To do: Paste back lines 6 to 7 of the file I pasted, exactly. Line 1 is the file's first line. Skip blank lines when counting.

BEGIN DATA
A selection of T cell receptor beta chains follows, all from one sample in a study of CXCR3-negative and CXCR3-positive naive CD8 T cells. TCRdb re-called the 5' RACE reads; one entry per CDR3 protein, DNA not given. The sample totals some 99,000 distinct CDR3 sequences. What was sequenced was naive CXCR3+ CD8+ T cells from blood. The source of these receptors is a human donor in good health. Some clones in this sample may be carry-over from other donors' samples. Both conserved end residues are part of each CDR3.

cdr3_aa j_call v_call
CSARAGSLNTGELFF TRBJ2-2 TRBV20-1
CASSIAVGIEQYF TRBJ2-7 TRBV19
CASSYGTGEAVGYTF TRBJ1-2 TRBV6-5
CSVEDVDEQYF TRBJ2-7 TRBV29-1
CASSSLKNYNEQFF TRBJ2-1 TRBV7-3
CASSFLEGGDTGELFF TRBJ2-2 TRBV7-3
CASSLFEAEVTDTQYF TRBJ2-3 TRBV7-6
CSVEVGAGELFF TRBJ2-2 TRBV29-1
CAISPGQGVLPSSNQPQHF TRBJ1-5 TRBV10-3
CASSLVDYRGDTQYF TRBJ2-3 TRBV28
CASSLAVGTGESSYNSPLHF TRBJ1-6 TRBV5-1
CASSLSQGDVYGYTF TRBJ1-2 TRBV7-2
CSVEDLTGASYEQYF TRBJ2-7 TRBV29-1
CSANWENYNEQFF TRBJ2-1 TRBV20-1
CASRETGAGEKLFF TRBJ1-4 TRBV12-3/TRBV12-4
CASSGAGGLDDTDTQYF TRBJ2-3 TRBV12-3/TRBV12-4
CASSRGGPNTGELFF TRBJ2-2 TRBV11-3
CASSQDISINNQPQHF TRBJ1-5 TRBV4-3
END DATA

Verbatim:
CSVEDVDEQYF TRBJ2-7 TRBV29-1
CASSSLKNYNEQFF TRBJ2-1 TRBV7-3